Think over your expenses that will not run your budget dry at the very first iteration. Based on your calculations, consider different ways of hiring professionals or outsourcing. Staff augmentation offers various solutions and guarantees the high-quality delivery of discussed services.
The next step in planning is establishing the channels of communication, tracking results, and deadlines. A skillful project or product manager is the person whom you need to avoid drowning in all the processes required for your product development.
6. Build the MVP
Creating the actual MVP is not the easiest task. An experienced team and proper planning pave the way for smooth development, but hidden risks are always there. That is why development may take more time than planned.
Before the actual release on the market, test the product with an internal team. This will be the first time your idea will face the world, and it must work perfectly. This stage aims to find and fix bugs early.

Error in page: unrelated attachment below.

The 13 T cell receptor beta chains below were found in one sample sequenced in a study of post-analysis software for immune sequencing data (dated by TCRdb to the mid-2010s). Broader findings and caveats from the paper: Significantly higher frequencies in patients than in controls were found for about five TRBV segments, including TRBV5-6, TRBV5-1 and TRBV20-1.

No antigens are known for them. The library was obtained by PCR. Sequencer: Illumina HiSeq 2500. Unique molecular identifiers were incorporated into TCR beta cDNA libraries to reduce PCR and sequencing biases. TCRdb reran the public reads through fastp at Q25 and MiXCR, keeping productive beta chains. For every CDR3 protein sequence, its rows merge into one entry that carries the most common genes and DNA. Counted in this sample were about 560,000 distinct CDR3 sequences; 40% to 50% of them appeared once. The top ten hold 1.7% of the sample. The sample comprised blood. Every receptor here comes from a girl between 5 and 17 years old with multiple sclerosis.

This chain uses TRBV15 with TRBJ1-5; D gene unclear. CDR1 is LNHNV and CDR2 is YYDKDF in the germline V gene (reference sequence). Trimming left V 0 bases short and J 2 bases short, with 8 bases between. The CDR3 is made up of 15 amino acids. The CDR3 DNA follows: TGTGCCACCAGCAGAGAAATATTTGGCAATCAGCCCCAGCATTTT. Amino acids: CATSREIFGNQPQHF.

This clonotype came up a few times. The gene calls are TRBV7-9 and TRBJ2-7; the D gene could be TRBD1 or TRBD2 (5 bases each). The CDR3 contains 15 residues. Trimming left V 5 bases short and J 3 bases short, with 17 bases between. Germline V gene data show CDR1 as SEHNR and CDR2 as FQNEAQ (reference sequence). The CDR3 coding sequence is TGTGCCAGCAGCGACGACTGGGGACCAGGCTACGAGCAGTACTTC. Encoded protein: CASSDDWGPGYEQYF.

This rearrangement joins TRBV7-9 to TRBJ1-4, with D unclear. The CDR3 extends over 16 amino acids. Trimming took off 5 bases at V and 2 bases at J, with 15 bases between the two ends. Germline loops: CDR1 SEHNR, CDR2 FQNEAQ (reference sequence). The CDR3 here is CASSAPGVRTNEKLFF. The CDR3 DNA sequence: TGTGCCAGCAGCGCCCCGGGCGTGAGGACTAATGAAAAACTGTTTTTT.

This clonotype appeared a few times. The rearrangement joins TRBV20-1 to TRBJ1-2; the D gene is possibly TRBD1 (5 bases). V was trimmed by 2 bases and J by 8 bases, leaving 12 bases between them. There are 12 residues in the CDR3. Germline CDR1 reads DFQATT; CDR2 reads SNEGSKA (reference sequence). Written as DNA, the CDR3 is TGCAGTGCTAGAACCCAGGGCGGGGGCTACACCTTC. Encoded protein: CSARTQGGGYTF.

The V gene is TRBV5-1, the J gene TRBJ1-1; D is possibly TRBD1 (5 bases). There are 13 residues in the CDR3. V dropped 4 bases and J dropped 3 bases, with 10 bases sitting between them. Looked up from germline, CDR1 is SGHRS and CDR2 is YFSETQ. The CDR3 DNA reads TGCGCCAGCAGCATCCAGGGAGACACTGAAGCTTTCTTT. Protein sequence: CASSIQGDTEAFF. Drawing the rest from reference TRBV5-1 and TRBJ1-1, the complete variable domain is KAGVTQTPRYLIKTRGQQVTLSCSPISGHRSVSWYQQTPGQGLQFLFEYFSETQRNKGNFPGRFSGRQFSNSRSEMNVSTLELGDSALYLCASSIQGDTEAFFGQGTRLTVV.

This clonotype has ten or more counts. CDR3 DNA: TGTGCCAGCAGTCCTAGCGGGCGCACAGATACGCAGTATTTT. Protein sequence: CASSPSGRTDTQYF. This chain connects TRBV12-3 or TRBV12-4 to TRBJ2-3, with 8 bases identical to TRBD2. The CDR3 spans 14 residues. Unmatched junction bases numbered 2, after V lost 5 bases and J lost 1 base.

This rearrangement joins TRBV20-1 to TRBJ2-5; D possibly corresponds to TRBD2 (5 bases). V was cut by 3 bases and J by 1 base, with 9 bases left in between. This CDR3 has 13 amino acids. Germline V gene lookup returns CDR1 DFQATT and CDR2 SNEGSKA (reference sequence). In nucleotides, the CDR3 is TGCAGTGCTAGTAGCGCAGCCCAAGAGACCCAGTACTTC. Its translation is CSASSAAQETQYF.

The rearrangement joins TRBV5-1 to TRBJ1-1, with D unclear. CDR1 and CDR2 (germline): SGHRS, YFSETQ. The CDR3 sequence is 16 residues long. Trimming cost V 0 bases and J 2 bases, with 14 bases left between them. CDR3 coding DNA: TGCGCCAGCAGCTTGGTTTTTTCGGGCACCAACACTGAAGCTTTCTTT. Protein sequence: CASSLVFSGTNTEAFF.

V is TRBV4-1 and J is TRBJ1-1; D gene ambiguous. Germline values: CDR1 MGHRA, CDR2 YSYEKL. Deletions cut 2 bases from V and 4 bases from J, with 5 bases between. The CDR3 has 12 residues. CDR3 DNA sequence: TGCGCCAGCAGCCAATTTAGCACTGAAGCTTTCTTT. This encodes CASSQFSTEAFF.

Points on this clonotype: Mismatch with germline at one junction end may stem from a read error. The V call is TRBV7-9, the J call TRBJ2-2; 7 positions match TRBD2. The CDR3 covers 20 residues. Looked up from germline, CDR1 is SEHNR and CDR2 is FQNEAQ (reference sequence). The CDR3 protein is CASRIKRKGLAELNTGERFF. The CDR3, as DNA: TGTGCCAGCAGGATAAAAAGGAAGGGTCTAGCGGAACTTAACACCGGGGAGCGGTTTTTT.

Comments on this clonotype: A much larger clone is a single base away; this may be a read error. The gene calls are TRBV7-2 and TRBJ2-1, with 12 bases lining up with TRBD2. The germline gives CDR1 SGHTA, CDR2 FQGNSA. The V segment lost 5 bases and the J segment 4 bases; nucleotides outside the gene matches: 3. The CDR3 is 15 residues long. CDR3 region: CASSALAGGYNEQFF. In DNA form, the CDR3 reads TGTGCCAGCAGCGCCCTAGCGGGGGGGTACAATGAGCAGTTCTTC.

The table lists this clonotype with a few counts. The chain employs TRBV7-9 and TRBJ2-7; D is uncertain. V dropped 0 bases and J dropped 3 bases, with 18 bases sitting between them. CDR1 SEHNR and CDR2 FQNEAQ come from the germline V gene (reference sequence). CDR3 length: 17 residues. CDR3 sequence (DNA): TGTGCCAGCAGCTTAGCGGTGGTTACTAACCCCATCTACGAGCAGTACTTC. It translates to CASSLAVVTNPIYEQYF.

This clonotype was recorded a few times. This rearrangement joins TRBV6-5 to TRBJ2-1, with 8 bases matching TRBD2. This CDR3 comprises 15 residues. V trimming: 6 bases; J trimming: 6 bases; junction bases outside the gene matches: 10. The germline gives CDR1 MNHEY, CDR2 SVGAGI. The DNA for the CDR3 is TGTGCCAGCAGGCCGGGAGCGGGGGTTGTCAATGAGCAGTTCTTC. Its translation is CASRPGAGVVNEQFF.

8. Gathering and analyzing the feedback
There are two types of users: the one who uses the free version and praises your product and the one who is ready to pay for it and they are merciless. The negative feedback is the most valuable one because it shows the way to further improvement and user satisfaction, and analysis gives an understanding of the further objectives.
9. Adjust and Iterate
After analyzing the feedback and understanding the gaps that your products do not fill, you should adjust the plan and the team for the text sprint. Adjust the budget and requirements accordingly and then leave those team members who are necessary for the project’s current stage. Staff augmentation is a flexible solution, so there would be no problem.
Start over. Iterate. Never stop improving.
Why does MVP fail?
According to the U.S. Small Business Administration, only about 50% of startups survive for five years. The reasons are various, but those three are the most deadly for the project.
No marketing need
Everything has already been invented, and there is no space for novelty. Even so, the big market is not as scary as it looks. Products that target a large market don’t usually start by boiling the ocean. They build incrementally after finding a hugely valuable solution to a single pain point.